Supports Chapter 20: Diabetes deceit
Aspirin should not be routinely prescribed to diabetics for the prevention of heart attack and stroke, say researchers.
The Prevention of Progression of Arterial Disease and Diabetes (POPADAD) Trial involved 1,276 people with type 1 or type 2 diabetes who had no symptoms of coronary heart disease. Participants had either a daily 100 mg aspirin tablet plus antioxidant capsule, an aspirin tablet plus placebo capsule, a placebo tablet plus antioxidant capsule, or a placebo tablet plus placebo capsule.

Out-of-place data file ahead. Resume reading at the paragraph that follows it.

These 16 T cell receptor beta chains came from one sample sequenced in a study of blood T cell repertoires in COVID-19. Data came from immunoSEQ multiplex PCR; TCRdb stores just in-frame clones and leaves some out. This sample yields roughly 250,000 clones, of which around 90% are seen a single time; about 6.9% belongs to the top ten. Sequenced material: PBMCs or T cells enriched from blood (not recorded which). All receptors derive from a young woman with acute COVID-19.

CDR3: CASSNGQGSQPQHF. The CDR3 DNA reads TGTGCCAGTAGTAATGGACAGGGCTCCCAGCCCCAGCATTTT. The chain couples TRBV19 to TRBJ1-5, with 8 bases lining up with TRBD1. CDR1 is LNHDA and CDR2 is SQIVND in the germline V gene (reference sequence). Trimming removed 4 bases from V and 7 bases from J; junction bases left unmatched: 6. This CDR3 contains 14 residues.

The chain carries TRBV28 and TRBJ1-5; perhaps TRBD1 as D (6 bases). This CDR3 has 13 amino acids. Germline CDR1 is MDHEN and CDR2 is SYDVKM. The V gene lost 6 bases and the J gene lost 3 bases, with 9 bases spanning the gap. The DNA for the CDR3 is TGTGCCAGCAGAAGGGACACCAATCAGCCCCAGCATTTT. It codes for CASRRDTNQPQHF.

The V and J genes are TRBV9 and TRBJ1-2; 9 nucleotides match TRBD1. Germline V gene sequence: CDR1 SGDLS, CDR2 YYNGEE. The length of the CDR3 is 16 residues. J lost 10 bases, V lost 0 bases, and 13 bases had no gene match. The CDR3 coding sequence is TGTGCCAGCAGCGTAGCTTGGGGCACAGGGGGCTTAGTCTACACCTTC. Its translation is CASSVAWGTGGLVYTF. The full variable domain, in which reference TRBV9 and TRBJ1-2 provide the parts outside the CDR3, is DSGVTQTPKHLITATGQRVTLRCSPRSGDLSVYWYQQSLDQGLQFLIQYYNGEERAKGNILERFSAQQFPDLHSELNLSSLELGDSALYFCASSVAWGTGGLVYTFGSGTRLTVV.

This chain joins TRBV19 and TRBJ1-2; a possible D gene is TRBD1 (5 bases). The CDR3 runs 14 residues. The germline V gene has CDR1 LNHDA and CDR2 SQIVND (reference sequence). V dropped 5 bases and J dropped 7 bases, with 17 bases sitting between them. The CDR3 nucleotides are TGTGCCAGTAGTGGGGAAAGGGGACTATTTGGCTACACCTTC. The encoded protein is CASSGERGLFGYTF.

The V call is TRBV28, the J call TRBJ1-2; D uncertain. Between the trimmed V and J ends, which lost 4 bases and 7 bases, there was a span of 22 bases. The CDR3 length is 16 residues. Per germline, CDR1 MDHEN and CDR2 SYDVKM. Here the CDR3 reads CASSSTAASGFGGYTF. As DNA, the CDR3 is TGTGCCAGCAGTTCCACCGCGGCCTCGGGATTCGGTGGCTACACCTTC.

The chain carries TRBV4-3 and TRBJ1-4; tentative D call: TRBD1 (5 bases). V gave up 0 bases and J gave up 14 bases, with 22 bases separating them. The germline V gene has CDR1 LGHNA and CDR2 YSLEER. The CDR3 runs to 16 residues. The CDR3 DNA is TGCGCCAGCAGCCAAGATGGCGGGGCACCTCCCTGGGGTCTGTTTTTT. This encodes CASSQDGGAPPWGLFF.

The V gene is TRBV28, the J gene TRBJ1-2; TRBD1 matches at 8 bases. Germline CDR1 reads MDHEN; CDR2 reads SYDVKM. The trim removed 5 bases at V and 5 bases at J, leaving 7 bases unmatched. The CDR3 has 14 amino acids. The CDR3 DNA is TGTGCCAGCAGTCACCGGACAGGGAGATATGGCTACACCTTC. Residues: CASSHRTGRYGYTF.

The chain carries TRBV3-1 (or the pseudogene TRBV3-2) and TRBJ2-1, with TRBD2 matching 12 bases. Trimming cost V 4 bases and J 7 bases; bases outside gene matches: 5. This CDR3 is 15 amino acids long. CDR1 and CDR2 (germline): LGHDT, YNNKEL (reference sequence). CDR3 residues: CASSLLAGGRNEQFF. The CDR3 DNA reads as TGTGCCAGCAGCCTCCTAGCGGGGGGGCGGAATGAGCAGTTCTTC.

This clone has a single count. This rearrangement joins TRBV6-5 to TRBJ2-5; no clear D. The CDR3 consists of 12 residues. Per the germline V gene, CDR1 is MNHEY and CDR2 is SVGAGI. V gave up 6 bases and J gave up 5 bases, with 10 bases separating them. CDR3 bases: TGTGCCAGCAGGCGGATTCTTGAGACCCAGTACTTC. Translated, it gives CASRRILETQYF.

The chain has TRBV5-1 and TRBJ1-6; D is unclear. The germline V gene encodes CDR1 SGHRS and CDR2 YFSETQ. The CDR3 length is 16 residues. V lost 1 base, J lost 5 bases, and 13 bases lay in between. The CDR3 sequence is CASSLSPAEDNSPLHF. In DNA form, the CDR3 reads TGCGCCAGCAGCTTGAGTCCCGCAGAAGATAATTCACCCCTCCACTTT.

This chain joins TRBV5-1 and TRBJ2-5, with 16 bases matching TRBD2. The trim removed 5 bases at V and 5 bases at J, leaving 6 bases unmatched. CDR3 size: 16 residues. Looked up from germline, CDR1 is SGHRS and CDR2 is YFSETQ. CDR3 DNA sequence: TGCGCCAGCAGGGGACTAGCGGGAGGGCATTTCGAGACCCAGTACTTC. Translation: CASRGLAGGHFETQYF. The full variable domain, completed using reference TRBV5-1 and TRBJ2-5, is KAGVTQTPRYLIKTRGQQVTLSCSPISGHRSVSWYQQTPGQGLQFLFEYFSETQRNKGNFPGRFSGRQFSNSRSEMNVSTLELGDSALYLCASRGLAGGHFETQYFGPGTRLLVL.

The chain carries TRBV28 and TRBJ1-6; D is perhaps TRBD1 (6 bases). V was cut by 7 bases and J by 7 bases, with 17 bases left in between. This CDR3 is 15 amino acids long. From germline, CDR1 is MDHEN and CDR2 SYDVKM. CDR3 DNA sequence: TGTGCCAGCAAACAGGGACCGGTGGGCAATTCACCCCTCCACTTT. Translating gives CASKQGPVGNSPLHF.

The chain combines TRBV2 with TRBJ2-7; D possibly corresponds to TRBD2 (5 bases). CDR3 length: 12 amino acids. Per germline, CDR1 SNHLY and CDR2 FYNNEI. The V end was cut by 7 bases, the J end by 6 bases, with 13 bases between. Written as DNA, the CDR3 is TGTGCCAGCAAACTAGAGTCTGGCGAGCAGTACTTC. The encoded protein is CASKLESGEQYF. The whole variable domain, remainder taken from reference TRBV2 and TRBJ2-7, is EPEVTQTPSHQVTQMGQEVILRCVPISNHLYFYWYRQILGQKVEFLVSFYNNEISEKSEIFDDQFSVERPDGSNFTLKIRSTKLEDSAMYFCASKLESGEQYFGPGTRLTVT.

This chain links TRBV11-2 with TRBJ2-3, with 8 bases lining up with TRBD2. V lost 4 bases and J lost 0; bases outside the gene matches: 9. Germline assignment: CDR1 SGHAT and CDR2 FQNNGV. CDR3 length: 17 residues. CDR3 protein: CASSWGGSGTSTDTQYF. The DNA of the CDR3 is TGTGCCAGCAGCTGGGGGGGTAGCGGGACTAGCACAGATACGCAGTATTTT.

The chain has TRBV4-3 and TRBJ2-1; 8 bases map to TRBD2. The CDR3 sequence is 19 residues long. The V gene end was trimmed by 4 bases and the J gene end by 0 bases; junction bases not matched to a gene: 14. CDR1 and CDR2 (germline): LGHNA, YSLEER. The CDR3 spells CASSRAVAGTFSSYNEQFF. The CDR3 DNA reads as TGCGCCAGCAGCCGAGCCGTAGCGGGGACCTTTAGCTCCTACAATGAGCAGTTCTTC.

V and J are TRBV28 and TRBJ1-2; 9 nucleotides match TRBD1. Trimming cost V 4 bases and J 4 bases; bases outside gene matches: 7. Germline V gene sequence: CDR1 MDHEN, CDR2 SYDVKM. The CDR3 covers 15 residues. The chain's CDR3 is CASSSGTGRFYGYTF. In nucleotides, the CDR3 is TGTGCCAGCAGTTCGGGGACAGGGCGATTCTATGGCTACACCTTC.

Results showed that aspirin – whether taken alone or in combination with an antioxidant capsule – did not significantly reduce the risk of death from coronary heart disease or stroke, or non-fatal myocardial infarction or stroke.
The researchers conclude: “This trial does not provide evidence to support the use of aspirin or antioxidants in primary prevention of cardiovascular events and mortality.”
Let's face it, as Type-2 diabetes is so easily and quickly rectified merely by a change of diet, why take risks with any drugs?
Belch J, MacCuish A, Campbell I, et al. The prevention of progression of arterial disease and diabetes (POPADAD) trial: factorial randomised placebo controlled trial of aspirin and antioxidants in patients with diabetes and asymptomatic peripheral arterial disease. BMJ 2008;337:a1840. doi: 10.1136/bmj.a1840